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Database Provider

Author

Be Smart

Grades

9th, 10th, 11th, 12th, AP® / College

Subjects

Science, Chemistry, Biology, Physics, Earth and Space Sciences

Resource Type

  • Videos, 28 minutes, 57 seconds, CC, Subtitles

Regional Focus

Global

Format

YouTube Video

The Biggest Myth About Climate Change

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Synopsis
  • This engaging video begins with a reminder of tolerance and then proceeds to debunk the myth that climate change today is a natural cycle that we shouldn't be worried about.
  • It explains several important concepts like heat transfer, energy budgets, the greenhouse effect, solar cycles, volcanic eruptions, El Niño, and orbital fluctuations.
Teaching Tips

Positives

  • This video is informative and fun, incorporating lively animations and references to pop culture and comments from people online.
  • It provides students with useful information they can use to educate others on the science of climate change and the many ways we know that it isn't natural or normal.

Additional Prerequisites

  • Most concepts in the video are explained, but students should understand terms like average global temperature, precipitation, climate, and weather before watching the video.
  • A sponsored ad plays between 16:34 and 17:08 and there are multiple ads.

Differentiation

  • Since many complex topics are explained one after the other, it may be best to pause the video and reflect on the issues discussed in each section as a class or in pairs.
  • Parts of this video could be used in social studies lessons about conspiracy theories, myths, propaganda, or misinformation.
  • This is a great video to help Earth science or physics students visualize the Milankvich cycles and get a basic understanding of heat and energy.
  • Biology classes could use the sections about mass extinction events and the oceans to connect to lessons on those topics, while introducing their connections to climate change.
  • This video can be used as a follow-up to learn more about human-caused climate change and its effects, and this StC lesson can be used to learn more about the solutions to climate change.
Scientist Notes
This is a 29-minute video that explains the natural and human factors that cause our climate system to change rapidly. The Earth's energy budget, the greenhouse effect, the impact of sun spots, volcanism, the Milankovitch Cycles and other factors have been extensively discussed in this video. Climate scientists develop models to explain these changes and allow us not to be tricked by deniers but to take urgent action to limit further warming of the planet. This resource is devoid of any scientific misconceptions and is recommended for teaching.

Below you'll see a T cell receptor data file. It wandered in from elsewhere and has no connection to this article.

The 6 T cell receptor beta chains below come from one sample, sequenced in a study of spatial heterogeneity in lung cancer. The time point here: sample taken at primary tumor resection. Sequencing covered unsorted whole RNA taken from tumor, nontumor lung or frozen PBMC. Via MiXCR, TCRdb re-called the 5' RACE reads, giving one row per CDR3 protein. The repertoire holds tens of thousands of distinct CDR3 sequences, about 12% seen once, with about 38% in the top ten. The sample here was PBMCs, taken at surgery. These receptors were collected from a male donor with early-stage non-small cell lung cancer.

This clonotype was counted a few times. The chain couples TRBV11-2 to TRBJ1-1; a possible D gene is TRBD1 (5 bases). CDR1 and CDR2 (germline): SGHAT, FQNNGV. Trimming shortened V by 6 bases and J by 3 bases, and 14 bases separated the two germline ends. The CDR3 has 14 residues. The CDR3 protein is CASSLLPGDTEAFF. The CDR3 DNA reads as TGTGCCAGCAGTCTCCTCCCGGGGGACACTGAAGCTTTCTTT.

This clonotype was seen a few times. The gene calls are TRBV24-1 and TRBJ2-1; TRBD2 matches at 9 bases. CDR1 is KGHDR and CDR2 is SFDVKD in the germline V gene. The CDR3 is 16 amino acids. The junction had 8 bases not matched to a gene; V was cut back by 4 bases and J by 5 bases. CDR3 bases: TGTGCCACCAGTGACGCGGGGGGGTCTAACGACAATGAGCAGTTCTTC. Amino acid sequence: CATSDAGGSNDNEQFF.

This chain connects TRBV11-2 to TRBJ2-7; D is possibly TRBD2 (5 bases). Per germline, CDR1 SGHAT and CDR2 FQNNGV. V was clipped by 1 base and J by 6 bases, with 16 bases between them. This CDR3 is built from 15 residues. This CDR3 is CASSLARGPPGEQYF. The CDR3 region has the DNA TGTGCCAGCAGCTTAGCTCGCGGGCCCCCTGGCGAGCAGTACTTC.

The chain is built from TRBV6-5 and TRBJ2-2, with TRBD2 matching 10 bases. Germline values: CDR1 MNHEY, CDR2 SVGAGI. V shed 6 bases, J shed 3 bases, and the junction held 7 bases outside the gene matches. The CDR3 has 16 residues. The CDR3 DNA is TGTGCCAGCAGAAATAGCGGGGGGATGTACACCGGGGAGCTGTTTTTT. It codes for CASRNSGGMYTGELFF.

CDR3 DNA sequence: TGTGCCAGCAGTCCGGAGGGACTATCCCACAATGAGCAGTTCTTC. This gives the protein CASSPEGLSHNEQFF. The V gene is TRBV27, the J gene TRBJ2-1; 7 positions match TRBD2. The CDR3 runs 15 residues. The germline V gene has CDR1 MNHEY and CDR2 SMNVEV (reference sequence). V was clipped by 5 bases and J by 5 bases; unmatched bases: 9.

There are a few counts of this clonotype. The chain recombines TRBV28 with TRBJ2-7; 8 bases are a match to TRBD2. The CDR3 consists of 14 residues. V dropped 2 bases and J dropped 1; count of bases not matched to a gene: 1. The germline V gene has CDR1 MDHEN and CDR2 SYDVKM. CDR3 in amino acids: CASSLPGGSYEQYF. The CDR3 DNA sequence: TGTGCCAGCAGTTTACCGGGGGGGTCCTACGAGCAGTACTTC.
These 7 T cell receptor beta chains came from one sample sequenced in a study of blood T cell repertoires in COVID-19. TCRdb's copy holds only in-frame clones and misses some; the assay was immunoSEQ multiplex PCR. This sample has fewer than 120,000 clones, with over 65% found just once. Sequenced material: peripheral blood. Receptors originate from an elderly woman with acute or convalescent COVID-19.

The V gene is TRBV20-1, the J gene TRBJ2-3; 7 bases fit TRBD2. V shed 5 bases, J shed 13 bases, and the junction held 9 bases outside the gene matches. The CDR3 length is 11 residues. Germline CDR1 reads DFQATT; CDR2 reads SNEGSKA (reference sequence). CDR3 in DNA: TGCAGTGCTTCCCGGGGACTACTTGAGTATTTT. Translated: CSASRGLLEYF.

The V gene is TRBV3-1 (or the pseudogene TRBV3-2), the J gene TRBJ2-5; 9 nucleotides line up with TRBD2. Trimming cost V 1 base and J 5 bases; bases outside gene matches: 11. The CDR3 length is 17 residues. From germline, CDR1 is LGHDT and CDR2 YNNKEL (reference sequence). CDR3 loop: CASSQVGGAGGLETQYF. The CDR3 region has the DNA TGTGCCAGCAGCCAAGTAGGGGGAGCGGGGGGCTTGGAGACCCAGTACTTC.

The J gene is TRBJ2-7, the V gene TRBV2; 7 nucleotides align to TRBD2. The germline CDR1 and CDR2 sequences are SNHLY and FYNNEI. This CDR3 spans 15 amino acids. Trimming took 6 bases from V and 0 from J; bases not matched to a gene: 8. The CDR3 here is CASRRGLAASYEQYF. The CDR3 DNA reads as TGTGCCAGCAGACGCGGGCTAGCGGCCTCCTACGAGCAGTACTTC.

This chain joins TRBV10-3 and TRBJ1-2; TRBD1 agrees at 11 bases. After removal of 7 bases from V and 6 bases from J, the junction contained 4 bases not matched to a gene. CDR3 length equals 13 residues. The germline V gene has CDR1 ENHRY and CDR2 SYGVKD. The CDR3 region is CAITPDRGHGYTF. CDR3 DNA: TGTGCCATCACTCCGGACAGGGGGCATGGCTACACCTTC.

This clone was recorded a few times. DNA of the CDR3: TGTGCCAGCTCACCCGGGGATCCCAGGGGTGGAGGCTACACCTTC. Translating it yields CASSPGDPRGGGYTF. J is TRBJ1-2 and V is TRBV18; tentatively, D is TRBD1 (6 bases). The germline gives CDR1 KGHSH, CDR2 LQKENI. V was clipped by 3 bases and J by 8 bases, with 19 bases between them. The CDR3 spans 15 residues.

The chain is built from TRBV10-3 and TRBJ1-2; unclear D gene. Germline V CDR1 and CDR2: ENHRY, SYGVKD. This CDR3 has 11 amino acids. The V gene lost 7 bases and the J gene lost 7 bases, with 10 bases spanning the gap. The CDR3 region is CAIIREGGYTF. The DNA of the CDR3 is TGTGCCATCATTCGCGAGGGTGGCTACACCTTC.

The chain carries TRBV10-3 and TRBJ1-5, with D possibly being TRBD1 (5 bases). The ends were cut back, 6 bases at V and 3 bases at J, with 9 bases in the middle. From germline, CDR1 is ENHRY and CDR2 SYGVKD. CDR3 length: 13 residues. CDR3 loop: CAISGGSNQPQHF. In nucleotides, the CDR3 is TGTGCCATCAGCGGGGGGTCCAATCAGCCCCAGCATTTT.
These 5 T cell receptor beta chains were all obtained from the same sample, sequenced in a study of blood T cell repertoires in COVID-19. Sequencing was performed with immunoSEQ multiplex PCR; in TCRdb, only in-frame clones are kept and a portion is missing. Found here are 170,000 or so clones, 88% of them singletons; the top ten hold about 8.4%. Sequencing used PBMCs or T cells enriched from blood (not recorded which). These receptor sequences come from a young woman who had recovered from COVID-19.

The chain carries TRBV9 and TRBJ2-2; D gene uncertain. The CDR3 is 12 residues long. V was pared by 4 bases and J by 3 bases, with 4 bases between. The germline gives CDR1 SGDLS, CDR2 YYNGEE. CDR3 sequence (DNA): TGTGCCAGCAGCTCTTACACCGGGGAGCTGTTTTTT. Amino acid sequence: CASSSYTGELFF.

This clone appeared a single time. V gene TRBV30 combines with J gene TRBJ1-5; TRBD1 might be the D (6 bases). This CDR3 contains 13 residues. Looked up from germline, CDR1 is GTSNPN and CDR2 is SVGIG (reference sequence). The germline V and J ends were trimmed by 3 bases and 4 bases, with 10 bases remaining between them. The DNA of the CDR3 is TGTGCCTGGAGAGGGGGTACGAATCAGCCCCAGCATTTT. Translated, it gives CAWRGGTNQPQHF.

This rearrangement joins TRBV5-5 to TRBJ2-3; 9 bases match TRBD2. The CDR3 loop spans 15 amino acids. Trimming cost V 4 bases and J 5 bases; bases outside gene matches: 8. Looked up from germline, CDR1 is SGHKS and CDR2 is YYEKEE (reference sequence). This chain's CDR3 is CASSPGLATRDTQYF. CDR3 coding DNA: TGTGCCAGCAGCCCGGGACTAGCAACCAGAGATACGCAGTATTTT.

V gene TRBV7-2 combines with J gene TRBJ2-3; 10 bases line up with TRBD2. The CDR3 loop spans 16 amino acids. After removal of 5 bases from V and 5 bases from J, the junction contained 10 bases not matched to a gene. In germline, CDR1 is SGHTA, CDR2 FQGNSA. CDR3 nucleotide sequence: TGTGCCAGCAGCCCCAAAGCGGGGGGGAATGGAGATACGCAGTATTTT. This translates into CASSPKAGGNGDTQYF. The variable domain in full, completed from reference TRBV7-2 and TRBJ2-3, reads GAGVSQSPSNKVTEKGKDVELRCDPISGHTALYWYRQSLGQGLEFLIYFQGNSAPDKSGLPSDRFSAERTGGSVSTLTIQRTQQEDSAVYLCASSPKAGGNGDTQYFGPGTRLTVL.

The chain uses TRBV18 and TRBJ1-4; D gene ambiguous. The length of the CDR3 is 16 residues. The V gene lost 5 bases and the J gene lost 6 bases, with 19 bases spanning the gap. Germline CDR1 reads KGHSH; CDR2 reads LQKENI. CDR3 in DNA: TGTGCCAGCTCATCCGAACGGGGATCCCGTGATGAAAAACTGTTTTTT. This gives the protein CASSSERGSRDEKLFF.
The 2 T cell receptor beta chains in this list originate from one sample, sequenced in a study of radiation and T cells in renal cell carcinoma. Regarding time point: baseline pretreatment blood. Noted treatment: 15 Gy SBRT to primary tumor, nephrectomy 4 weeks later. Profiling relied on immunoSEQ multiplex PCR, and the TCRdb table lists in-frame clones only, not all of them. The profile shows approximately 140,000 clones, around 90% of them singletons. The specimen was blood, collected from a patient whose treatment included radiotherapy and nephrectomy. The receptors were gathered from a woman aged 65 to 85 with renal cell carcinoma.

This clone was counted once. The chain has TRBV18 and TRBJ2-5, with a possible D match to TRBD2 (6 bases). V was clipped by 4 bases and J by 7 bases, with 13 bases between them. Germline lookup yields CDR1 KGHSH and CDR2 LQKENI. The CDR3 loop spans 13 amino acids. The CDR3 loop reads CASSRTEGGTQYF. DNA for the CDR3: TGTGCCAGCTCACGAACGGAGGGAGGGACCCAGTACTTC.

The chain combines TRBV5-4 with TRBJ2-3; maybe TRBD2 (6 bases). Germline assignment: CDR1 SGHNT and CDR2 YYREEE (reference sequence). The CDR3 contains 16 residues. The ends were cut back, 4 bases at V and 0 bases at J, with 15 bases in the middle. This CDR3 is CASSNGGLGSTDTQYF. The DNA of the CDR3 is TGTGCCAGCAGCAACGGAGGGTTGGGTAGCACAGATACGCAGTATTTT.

Standards

This resource addresses the listed standards. To fully meet standards, search for more related resources.

  • Science
    • ESS1: Earth's Place in the Universe
      • HS-ESS1-4. Use mathematical or computational representations to predict the motion of orbiting objects in the solar system.
    • ESS2: Earth's Systems
      • MS-ESS2-6. Develop and use a model to describe how unequal heating and rotation of the Earth cause patterns of atmospheric and oceanic circulation that determine regional climates.
      • HS-ESS2-2. Analyze geoscience data to make the claim that one change to Earth’s surface can create feedbacks that cause changes to other Earth systems.
      • HS-ESS2-4. Use a model to describe how variations in the flow of energy into and out of Earth’s systems result in changes in climate.
    • ESS3: Earth and Human Activity
      • MS-ESS3-5. Ask questions to clarify evidence of the factors that have caused the rise in global temperatures over the past century.
      • HS-ESS3-5. Analyze geoscience data and the results from global climate models to make an evidence-based forecast of the current rate of global or regional climate change and associated future impacts to Earth’s systems.
    • LS2: Ecosystems: Interactions, Energy, and Dynamics
      • HS-LS2-6. Evaluate claims, evidence, and reasoning that the complex interactions in ecosystems maintain relatively consistent numbers and types of organisms in stable conditions, but changing conditions may result in a new ecosystem.
  • English Language Arts
    • Speaking & Listening (K-12)
      • SL.ES.11-12.3 Evaluate a speaker's point of view, reasoning, and use of evidence and rhetoric, assessing the stance, premises, links among ideas, word choice, points of emphasis, and tone used.
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